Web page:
FCC regulators have voted 3-2 to repeal so-called "net-neutrality" regulations. Following the repeal, Internet Service Providers need only disclose how they direct Internet traffic but are not required to refrain from privileging the exchange of certain types of data while throttling the exchange of other types. Deregulation has been an important part of the Republican platform under Donald Trump, and supporters of the decision view it as nothing more than a return to the status quo before Obama-era regulations came into effect. Under those regulations, which were ushered in in 2015 by a vote with the same margins, Internet service providers were prohibited from favoring or throttling traffic under Title 2 of the Federal Telecommunications Law.

Ajit Pai against 'Net Neutrality'

Ajit Pai, the current, Trump-appointed chairman of the FCC, has long been an opponent of the 2015 regulations. Pai has a vision of the Internet as an extension of other forms of American capitalism and believes that a deregulated Internet will foster the development of broadband technology among other innovations. He has pointed to health services and self-driving vehicles as upcoming industries that would benefit from having devoted and stable channels of communication. Pai also claims that regulation discourages service providers from investing in better networks. Under the regulations, providers were barred from selling faster data to certain companies, and so, the reasoning goes, would have little incentive to develop the capability to do so.

In support of this argument, he pointed to studies purporting to show that investment in new technology among the top 12 Internet providers is down in the two years since the regulations have come into effect. Other supporters of deregulation have compared such premium Internet services to the existence of special highway toll-lanes or the sale of first-class seats on airlines: once raised, the money obtained by offering these services can then be re-invested to improve the overall user experience.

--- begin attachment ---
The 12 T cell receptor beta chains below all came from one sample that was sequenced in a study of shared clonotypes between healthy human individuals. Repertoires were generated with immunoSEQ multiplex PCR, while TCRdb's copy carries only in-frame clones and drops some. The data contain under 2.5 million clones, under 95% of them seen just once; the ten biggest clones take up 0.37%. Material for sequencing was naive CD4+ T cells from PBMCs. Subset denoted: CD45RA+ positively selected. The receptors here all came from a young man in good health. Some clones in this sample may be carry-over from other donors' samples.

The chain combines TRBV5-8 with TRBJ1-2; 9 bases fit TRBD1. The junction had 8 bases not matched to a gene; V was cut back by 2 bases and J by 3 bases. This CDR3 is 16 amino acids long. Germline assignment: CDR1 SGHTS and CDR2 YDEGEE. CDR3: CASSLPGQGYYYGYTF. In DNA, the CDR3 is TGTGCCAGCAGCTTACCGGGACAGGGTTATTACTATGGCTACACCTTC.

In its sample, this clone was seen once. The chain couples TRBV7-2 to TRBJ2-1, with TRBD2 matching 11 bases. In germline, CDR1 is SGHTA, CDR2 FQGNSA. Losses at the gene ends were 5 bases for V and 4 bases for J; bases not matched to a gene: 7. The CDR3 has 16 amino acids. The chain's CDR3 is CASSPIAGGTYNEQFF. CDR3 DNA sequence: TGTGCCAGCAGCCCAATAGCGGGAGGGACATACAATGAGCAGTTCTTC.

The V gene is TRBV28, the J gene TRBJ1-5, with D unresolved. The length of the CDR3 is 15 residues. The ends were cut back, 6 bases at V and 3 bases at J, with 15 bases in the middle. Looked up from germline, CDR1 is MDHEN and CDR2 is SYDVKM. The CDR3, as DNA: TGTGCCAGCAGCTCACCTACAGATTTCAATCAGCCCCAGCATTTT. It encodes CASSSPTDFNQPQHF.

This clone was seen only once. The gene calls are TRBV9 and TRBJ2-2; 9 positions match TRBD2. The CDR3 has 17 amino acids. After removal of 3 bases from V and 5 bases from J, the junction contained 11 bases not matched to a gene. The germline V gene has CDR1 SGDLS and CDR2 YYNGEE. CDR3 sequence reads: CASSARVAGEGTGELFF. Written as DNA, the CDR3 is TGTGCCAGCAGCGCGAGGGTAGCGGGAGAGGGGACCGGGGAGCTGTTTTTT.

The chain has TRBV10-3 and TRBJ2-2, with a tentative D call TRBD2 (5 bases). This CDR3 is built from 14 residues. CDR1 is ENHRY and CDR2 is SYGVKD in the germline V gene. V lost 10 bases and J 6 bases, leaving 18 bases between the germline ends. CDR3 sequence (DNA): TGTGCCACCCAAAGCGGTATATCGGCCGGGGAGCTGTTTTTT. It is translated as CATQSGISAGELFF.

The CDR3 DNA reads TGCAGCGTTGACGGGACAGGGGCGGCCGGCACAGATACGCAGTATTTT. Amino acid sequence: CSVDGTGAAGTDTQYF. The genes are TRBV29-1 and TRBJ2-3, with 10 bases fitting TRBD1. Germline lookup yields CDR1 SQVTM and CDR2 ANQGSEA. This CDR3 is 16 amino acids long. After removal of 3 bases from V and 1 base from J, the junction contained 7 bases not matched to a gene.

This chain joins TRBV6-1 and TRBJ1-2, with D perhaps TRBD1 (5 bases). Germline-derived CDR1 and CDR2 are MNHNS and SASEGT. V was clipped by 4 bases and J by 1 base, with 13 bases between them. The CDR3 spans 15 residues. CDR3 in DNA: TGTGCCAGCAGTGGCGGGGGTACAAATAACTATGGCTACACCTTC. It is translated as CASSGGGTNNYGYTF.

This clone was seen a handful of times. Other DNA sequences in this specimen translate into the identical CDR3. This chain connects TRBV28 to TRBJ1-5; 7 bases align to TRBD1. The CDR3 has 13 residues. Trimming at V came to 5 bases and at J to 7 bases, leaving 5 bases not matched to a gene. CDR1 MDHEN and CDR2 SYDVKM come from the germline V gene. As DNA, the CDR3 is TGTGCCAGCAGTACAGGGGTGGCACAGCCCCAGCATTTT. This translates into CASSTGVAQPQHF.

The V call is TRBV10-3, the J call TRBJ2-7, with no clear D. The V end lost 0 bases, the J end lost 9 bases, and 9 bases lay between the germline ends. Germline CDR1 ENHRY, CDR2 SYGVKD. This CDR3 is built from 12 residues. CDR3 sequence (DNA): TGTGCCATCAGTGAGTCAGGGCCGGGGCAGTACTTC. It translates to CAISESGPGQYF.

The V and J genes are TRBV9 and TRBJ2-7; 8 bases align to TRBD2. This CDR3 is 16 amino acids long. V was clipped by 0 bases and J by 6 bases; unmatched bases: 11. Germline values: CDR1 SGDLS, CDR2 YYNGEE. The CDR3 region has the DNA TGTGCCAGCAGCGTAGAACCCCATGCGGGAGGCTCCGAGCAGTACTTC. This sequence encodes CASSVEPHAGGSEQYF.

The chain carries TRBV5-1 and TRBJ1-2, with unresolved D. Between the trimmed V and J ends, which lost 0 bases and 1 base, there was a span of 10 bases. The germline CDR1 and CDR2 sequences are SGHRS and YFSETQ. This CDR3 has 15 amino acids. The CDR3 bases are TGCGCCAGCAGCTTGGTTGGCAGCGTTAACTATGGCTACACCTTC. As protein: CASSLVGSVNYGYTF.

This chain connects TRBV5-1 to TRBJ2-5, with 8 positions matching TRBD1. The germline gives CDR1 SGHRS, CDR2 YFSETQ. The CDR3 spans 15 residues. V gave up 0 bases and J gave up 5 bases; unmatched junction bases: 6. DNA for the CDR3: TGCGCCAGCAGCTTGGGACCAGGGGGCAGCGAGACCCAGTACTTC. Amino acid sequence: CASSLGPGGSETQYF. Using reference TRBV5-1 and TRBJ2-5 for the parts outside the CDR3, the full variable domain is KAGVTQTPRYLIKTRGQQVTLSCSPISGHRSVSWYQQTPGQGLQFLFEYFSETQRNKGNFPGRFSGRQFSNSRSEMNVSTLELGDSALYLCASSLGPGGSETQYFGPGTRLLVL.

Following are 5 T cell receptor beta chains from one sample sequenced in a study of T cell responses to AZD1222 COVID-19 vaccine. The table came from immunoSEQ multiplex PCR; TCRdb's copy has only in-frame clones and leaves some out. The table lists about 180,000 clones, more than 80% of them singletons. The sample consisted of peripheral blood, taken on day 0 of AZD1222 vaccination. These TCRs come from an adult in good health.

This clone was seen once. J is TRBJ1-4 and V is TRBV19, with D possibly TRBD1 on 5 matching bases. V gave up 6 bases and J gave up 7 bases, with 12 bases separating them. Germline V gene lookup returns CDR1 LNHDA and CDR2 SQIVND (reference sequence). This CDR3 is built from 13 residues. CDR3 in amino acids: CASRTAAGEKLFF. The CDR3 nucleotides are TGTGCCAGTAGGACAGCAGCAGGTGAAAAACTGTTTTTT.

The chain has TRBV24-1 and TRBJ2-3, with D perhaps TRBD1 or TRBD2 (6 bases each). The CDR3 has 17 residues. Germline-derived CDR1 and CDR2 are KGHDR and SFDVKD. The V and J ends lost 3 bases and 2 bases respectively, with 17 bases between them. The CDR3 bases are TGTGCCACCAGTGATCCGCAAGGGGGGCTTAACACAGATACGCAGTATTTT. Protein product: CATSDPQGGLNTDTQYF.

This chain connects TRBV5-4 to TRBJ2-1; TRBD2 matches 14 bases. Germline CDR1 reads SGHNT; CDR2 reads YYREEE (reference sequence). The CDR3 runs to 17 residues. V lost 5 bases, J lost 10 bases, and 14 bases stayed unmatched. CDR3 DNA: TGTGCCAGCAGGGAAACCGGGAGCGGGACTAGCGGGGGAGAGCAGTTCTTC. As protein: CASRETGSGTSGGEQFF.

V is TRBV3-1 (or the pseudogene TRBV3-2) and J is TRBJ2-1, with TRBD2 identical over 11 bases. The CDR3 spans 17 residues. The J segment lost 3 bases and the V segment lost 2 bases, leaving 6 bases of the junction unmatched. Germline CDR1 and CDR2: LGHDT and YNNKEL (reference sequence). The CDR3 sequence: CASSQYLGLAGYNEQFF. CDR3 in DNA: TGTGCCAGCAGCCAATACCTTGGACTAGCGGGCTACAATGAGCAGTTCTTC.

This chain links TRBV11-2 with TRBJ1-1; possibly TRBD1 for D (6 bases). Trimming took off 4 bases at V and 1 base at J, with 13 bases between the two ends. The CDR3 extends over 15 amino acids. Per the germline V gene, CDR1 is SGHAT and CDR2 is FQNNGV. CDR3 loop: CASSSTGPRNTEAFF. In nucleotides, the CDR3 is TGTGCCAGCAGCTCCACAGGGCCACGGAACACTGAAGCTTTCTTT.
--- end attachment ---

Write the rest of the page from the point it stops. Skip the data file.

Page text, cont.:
(Whether first-class airline seats have improved the overall flying experience, I leave to the judgment of my readers.)

Rescinding 'Net Neutrality' may harm consumers, small-businesses

Opponents of the new regime point out that while increasing speed is one way for Internet providers to offer such services, another and in their view far more likely approach would be to artificially throttle the speed of other services.

The cost of such practices would be not only generally slower service for everyday users but steeper competition for small businesses that cannot afford to pay for faster delivery. As an example, if Netflix secures high-speed streaming and is thereby able to deliver a superior user experience, smaller streaming services that cannot afford the speed premium would be unable to compete. Opponents of deregulation also have studies of their own purporting to show that so far from decreasing in the past two years, investment in broadband technology increased proportionally. (This outright contradiction is, at first glance, something of a mystery -- it would be worth considering whether the opposing studies differ because one is considering only the top providers, whereas the other is considering providers more generally -- where smaller providers have increased spending to catch up with larger providers.)

Whichever side has the superior argument, deregulation has proven exceedingly controversial, as Net Neutrality is now a cause celebre for the Obama administration.

Since announcing its vote, the FCC has received around 500,000 comments both for and against deregulation, and as we have seen in other national controversies, at least some of these comments have been found to originate from Russian hackers eager to fan the flames of public opinion. Protests were held outside the FCC as the decision was being announced, and Pai's announcement itself had to be interrupted to clear the meeting room when security received word of a bomb threat.